Synopsis: In the cutthroat world of fine-art trading and representation, up-and-coming agent Josephina (Zawe Ashton) stumbles across a secret weapon: hundreds of dazzling paintings left behind after an elderly tenant in her building dies. Ignoring the instructions the clandestine artist left to destroy his work, she promptly starts circulating the paintings, which soon attract the attention of the heavy hitters around her—including her boss Rhodora (Rene Russo), art critic (and Josephina’s sometime lover) Morf (Jake Gyllenhaal), and competing collectors, managers, and curators like Bryson (Billy Magnussen) and Gretchen (Toni Collette). Yet as the deceased artist’s portraits gain posthumous acclaim, they also awaken something imperceptible and sinister that threatens to punish those who have profited from his work.
Corporate Animals (Directed by Patrick Brice)
As someone who absolutely adores his work on the Creep films, I’m very intrigued by whatever Patrick Brice has cooked up for Corporate Animals. As someone who has played assistant to several “strong personalities” in my career, it seems like this is going to be up my proverbial alley. I am also thrilled to see Demi Moore getting to top-line a movie once again, especially since I very much enjoyed her recent appearances on Empire as a banana pants therapist who had some sinister plans for Terrence Howard’s character (so fun!).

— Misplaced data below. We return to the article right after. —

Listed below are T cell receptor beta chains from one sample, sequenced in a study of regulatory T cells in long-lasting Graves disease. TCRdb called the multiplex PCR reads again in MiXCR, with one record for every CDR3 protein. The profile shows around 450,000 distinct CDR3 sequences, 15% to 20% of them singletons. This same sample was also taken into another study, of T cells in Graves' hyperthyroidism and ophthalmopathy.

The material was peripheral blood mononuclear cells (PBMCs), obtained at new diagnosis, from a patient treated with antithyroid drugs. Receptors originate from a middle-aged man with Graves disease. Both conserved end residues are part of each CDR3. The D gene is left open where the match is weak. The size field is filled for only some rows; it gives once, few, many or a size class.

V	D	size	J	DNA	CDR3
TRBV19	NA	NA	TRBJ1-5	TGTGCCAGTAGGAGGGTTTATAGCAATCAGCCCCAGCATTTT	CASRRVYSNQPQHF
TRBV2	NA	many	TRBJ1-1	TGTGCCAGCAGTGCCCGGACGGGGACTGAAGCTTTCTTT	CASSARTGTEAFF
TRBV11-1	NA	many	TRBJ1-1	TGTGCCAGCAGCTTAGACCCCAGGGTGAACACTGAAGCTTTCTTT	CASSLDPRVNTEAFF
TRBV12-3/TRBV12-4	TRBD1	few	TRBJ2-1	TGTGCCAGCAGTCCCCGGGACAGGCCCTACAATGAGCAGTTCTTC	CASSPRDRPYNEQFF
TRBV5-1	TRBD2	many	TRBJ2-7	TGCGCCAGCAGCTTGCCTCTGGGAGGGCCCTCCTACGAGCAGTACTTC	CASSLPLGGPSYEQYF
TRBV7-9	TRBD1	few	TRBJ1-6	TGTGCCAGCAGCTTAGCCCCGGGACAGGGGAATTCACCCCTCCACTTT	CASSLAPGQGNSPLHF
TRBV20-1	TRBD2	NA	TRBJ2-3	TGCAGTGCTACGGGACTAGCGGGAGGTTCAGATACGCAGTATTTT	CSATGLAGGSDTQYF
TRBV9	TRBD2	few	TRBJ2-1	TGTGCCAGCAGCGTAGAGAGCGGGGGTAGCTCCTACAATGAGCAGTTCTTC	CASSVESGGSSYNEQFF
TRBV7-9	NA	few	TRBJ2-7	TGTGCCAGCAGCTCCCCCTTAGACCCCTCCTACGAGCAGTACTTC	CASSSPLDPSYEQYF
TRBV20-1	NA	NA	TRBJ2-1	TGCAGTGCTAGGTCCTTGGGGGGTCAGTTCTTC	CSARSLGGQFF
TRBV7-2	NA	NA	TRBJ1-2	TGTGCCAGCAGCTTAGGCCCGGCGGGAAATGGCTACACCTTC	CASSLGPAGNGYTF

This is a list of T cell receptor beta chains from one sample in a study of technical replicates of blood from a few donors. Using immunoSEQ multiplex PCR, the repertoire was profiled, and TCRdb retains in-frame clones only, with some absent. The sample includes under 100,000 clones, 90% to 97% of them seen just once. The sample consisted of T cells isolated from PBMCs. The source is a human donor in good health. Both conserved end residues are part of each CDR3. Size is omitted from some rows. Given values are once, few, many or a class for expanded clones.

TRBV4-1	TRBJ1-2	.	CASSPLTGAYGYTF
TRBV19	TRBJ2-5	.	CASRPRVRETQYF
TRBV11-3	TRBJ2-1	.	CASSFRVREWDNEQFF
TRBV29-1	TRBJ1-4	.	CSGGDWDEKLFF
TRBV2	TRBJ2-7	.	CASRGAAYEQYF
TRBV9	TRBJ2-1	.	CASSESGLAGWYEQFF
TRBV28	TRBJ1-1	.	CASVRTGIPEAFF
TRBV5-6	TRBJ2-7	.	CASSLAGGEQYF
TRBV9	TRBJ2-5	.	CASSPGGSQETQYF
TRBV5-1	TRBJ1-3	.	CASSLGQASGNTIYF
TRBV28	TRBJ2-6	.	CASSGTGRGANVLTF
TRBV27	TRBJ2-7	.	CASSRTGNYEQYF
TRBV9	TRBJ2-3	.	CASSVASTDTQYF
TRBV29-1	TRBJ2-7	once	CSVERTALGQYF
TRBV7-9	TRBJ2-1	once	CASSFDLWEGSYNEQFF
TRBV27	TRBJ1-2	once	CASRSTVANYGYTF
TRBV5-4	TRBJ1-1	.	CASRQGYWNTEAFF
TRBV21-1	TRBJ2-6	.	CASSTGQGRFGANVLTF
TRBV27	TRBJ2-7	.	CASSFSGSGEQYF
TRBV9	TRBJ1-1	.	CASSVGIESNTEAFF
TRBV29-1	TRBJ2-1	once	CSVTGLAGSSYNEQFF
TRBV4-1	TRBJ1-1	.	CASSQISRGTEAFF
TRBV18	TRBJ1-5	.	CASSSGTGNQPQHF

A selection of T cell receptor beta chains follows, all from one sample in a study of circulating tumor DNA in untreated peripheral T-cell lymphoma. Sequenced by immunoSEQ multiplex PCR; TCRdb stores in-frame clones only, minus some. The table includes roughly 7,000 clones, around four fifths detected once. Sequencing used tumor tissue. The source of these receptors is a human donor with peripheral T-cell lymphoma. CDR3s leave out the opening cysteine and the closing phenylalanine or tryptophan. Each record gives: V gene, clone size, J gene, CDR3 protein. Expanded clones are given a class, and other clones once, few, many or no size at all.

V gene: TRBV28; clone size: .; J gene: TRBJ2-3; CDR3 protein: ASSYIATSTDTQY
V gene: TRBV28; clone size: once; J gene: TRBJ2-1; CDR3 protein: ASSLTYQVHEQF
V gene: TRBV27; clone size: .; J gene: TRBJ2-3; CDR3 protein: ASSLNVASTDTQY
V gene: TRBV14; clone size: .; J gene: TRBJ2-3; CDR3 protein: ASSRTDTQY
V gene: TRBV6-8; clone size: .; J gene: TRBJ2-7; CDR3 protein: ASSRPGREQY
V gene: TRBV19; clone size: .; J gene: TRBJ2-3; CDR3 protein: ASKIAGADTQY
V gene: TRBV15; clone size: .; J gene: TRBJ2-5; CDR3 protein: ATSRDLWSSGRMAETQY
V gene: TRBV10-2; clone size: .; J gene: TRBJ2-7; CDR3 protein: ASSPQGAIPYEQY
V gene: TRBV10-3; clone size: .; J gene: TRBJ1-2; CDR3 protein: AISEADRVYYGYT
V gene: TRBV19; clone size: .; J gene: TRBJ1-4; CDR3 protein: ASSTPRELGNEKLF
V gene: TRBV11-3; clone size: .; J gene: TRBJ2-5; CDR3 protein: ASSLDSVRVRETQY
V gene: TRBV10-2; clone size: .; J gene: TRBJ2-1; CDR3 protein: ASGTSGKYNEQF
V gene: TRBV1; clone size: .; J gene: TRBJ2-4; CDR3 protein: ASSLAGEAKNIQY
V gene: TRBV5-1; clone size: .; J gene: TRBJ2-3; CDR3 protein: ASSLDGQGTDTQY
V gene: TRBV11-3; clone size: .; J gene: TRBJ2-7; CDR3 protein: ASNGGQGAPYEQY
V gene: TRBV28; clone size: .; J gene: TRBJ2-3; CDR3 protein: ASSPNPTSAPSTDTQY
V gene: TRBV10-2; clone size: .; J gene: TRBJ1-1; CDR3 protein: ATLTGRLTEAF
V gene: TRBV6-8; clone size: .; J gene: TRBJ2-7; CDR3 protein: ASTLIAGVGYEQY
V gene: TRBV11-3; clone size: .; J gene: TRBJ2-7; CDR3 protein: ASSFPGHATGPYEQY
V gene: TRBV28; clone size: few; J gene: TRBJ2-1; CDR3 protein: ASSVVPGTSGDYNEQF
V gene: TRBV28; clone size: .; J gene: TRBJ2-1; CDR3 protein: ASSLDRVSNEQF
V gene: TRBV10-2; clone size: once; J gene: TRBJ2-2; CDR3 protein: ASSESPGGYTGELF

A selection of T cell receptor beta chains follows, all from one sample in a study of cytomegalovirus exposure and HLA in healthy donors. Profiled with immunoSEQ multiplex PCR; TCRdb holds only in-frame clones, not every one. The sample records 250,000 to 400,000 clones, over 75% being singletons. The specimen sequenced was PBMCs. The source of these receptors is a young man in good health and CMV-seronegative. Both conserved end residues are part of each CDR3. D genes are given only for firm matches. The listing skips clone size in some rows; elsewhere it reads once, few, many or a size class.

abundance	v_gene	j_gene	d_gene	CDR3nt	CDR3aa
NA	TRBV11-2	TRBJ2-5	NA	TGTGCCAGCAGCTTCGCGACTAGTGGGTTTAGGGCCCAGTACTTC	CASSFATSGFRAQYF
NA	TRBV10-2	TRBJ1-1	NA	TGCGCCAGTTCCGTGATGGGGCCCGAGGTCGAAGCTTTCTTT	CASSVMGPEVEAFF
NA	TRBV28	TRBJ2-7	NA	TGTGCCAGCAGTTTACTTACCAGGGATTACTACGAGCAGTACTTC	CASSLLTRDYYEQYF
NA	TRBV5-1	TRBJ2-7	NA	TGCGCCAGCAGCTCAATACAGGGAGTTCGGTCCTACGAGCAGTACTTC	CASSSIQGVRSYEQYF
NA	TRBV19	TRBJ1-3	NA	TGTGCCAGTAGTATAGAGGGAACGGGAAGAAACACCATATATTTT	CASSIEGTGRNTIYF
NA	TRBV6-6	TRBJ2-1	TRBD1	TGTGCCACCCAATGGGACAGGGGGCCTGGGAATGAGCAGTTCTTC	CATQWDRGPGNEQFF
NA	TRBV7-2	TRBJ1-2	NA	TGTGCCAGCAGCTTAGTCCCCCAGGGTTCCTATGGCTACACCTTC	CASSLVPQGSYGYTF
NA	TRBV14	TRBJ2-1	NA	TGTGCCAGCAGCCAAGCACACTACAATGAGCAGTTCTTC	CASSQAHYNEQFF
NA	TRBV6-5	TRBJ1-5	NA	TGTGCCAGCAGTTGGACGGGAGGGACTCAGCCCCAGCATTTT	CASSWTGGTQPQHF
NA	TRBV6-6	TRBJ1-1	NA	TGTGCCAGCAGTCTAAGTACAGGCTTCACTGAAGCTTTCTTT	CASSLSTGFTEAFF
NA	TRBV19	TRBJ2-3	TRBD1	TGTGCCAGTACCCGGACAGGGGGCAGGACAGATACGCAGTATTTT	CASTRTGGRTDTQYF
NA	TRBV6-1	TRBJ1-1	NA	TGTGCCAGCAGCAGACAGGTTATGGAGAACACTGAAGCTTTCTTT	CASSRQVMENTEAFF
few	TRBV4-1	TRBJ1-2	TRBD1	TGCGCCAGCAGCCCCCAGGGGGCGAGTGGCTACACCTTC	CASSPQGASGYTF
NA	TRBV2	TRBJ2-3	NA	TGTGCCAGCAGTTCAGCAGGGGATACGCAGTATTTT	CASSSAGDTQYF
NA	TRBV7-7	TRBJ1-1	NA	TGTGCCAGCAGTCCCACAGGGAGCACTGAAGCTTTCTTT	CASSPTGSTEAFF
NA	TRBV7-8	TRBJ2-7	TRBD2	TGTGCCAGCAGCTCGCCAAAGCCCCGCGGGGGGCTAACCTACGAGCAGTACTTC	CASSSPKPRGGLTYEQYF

Synopsis: Lucy (Demi Moore) is the egotistical, megalomaniac CEO of Incredible Edibles, America’s premier provider of edible cutlery. In her infinite wisdom, Lucy leads her staff, including her long-suffering assistants, Freddie (Karan Soni) and Jess (Jessica Williams), on a corporate team-building caving weekend in New Mexico. When disaster strikes, not even their useless guide, Brandon (Ed Helms), can save them. Trapped underground by a cave-in, this mismatched and disgruntled group must pull together in order to survive.
Wounds (Directed by Babak Anvari)
I had the distinct pleasure of seeing Babak Anvari’s feature film debut, Under the Shadow, back at Sundance 2016, and it’s so great to see him getting to return with his follow-up for this year’s fest (also, if you haven’t seen Under the Shadow yourself, it’s excellent and it will shred your nerves). Wounds has Anvari collaborating with Dakota Johnson, Armie Hammer, and Zazie Beetz—a trio of performers I’ve fallen in love with over recent years—so I’m very interested to see what they made together while working on Wounds.